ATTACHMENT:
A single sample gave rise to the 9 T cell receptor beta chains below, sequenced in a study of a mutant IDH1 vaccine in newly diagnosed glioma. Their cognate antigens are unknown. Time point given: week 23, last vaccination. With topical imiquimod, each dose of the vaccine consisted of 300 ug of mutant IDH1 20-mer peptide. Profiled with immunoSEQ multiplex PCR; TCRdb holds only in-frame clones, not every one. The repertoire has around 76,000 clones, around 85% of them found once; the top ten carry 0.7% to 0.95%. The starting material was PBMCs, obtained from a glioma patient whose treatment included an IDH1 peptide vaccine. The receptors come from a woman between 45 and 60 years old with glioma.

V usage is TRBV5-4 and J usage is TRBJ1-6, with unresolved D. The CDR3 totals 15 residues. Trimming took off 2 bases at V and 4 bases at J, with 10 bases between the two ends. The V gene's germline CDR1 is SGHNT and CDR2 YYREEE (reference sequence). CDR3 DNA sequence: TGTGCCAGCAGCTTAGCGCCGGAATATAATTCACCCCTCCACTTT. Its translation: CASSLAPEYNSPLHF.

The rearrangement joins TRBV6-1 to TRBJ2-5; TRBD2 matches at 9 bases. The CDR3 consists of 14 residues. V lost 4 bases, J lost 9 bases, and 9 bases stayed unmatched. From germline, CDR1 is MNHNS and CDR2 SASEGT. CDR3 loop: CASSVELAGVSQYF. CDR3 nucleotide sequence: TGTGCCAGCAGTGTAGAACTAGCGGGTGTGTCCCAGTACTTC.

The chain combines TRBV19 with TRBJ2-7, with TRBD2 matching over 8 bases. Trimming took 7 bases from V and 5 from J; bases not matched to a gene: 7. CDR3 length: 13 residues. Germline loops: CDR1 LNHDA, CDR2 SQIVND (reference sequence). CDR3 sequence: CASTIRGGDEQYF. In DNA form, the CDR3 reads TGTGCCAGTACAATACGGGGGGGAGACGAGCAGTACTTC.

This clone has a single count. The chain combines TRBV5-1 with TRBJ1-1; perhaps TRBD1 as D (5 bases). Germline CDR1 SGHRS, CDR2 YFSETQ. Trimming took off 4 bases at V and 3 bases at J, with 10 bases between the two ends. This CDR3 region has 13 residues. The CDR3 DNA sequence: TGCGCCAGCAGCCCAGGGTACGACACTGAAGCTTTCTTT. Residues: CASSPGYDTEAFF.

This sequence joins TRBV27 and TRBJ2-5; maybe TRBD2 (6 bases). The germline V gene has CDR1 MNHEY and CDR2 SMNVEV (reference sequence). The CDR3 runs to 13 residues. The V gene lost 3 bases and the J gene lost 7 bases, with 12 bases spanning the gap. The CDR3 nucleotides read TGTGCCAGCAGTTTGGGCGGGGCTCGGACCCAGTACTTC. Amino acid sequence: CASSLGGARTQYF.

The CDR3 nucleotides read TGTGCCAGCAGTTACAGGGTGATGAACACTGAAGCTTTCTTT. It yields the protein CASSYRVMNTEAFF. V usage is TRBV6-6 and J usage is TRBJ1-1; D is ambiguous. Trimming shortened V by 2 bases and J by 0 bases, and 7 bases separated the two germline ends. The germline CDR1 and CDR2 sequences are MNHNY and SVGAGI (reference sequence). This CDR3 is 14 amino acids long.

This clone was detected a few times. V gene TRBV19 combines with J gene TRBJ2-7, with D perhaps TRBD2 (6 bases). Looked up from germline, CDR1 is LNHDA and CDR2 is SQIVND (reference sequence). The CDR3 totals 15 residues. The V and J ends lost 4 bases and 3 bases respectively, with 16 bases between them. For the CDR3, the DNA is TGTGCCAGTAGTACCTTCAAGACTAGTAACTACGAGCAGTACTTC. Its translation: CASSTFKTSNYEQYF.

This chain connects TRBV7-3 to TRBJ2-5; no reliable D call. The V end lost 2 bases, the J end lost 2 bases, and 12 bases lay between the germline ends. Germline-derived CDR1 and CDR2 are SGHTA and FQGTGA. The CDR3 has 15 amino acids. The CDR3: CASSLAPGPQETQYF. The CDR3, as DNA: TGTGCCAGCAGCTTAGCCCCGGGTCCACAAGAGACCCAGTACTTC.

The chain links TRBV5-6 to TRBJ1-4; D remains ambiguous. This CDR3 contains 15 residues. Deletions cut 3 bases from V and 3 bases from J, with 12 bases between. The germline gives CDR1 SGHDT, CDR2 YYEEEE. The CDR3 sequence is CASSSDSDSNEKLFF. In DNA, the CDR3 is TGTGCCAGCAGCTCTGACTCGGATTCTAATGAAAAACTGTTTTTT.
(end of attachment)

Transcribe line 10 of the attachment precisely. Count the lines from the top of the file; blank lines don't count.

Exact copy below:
The chain links TRBV5-6 to TRBJ1-4; D remains ambiguous. This CDR3 contains 15 residues. Deletions cut 3 bases from V and 3 bases from J, with 12 bases between. The germline gives CDR1 SGHDT, CDR2 YYEEEE. The CDR3 sequence is CASSSDSDSNEKLFF. In DNA, the CDR3 is TGTGCCAGCAGCTCTGACTCGGATTCTAATGAAAAACTGTTTTTT.